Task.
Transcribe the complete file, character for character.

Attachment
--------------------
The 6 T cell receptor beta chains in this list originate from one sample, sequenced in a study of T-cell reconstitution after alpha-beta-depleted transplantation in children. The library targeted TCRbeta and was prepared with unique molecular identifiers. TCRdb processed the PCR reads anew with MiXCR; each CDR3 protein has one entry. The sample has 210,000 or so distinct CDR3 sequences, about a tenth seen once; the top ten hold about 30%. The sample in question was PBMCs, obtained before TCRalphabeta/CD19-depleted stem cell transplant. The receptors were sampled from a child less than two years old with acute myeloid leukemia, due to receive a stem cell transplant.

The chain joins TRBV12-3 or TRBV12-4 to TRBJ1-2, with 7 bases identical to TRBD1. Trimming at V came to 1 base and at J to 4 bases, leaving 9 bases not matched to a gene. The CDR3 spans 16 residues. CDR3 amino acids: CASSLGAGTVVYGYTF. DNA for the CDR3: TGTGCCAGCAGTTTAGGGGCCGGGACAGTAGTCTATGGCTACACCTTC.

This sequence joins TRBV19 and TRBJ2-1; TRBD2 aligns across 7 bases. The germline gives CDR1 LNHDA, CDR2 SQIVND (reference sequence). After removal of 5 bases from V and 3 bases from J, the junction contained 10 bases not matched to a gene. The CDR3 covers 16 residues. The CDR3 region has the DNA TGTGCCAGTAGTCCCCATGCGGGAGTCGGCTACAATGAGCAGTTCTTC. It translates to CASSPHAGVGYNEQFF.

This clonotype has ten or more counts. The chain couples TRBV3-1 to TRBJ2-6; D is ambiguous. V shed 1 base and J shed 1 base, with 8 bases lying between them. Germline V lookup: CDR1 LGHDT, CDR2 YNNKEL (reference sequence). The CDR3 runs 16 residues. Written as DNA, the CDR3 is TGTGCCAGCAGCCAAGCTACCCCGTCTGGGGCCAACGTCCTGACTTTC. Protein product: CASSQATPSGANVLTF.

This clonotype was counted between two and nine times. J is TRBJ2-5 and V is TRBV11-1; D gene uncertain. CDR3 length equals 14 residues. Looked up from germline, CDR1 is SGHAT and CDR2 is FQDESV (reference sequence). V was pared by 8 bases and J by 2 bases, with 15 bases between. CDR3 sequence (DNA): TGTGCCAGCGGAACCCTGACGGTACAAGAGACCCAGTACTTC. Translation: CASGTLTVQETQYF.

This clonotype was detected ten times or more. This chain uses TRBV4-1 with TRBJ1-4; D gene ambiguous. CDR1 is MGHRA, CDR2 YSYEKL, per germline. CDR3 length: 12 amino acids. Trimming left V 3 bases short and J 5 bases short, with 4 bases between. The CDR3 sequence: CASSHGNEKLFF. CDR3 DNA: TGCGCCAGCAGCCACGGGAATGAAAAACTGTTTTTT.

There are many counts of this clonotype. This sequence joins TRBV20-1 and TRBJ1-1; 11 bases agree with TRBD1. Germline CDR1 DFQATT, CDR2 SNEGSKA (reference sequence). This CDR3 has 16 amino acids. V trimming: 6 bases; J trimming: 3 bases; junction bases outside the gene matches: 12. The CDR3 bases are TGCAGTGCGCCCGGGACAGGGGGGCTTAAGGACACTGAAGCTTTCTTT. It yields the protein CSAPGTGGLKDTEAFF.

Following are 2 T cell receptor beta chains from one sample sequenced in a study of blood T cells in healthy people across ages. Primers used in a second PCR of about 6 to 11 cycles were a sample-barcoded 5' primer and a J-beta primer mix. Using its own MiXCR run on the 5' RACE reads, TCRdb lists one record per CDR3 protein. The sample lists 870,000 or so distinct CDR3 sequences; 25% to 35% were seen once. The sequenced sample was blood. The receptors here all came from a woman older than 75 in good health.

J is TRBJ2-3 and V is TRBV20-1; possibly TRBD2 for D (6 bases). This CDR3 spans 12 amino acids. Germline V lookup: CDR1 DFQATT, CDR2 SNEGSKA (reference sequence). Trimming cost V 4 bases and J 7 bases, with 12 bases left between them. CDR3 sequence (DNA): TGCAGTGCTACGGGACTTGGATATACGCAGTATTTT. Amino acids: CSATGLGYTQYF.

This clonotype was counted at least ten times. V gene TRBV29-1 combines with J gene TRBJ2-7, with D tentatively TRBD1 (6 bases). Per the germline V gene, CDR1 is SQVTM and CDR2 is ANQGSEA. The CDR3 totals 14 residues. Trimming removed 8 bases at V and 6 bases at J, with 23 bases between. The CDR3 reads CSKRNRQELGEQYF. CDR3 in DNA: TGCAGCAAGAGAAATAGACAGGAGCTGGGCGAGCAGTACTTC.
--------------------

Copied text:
The 6 T cell receptor beta chains in this list originate from one sample, sequenced in a study of T-cell reconstitution after alpha-beta-depleted transplantation in children. The library targeted TCRbeta and was prepared with unique molecular identifiers. TCRdb processed the PCR reads anew with MiXCR; each CDR3 protein has one entry. The sample has 210,000 or so distinct CDR3 sequences, about a tenth seen once; the top ten hold about 30%. The sample in question was PBMCs, obtained before TCRalphabeta/CD19-depleted stem cell transplant. The receptors were sampled from a child less than two years old with acute myeloid leukemia, due to receive a stem cell transplant.

The chain joins TRBV12-3 or TRBV12-4 to TRBJ1-2, with 7 bases identical to TRBD1. Trimming at V came to 1 base and at J to 4 bases, leaving 9 bases not matched to a gene. The CDR3 spans 16 residues. CDR3 amino acids: CASSLGAGTVVYGYTF. DNA for the CDR3: TGTGCCAGCAGTTTAGGGGCCGGGACAGTAGTCTATGGCTACACCTTC.

This sequence joins TRBV19 and TRBJ2-1; TRBD2 aligns across 7 bases. The germline gives CDR1 LNHDA, CDR2 SQIVND (reference sequence). After removal of 5 bases from V and 3 bases from J, the junction contained 10 bases not matched to a gene. The CDR3 covers 16 residues. The CDR3 region has the DNA TGTGCCAGTAGTCCCCATGCGGGAGTCGGCTACAATGAGCAGTTCTTC. It translates to CASSPHAGVGYNEQFF.

This clonotype has ten or more counts. The chain couples TRBV3-1 to TRBJ2-6; D is ambiguous. V shed 1 base and J shed 1 base, with 8 bases lying between them. Germline V lookup: CDR1 LGHDT, CDR2 YNNKEL (reference sequence). The CDR3 runs 16 residues. Written as DNA, the CDR3 is TGTGCCAGCAGCCAAGCTACCCCGTCTGGGGCCAACGTCCTGACTTTC. Protein product: CASSQATPSGANVLTF.

This clonotype was counted between two and nine times. J is TRBJ2-5 and V is TRBV11-1; D gene uncertain. CDR3 length equals 14 residues. Looked up from germline, CDR1 is SGHAT and CDR2 is FQDESV (reference sequence). V was pared by 8 bases and J by 2 bases, with 15 bases between. CDR3 sequence (DNA): TGTGCCAGCGGAACCCTGACGGTACAAGAGACCCAGTACTTC. Translation: CASGTLTVQETQYF.

This clonotype was detected ten times or more. This chain uses TRBV4-1 with TRBJ1-4; D gene ambiguous. CDR1 is MGHRA, CDR2 YSYEKL, per germline. CDR3 length: 12 amino acids. Trimming left V 3 bases short and J 5 bases short, with 4 bases between. The CDR3 sequence: CASSHGNEKLFF. CDR3 DNA: TGCGCCAGCAGCCACGGGAATGAAAAACTGTTTTTT.

There are many counts of this clonotype. This sequence joins TRBV20-1 and TRBJ1-1; 11 bases agree with TRBD1. Germline CDR1 DFQATT, CDR2 SNEGSKA (reference sequence). This CDR3 has 16 amino acids. V trimming: 6 bases; J trimming: 3 bases; junction bases outside the gene matches: 12. The CDR3 bases are TGCAGTGCGCCCGGGACAGGGGGGCTTAAGGACACTGAAGCTTTCTTT. It yields the protein CSAPGTGGLKDTEAFF.

Following are 2 T cell receptor beta chains from one sample sequenced in a study of blood T cells in healthy people across ages. Primers used in a second PCR of about 6 to 11 cycles were a sample-barcoded 5' primer and a J-beta primer mix. Using its own MiXCR run on the 5' RACE reads, TCRdb lists one record per CDR3 protein. The sample lists 870,000 or so distinct CDR3 sequences; 25% to 35% were seen once. The sequenced sample was blood. The receptors here all came from a woman older than 75 in good health.

J is TRBJ2-3 and V is TRBV20-1; possibly TRBD2 for D (6 bases). This CDR3 spans 12 amino acids. Germline V lookup: CDR1 DFQATT, CDR2 SNEGSKA (reference sequence). Trimming cost V 4 bases and J 7 bases, with 12 bases left between them. CDR3 sequence (DNA): TGCAGTGCTACGGGACTTGGATATACGCAGTATTTT. Amino acids: CSATGLGYTQYF.

This clonotype was counted at least ten times. V gene TRBV29-1 combines with J gene TRBJ2-7, with D tentatively TRBD1 (6 bases). Per the germline V gene, CDR1 is SQVTM and CDR2 is ANQGSEA. The CDR3 totals 14 residues. Trimming removed 8 bases at V and 6 bases at J, with 23 bases between. The CDR3 reads CSKRNRQELGEQYF. CDR3 in DNA: TGCAGCAAGAGAAATAGACAGGAGCTGGGCGAGCAGTACTTC.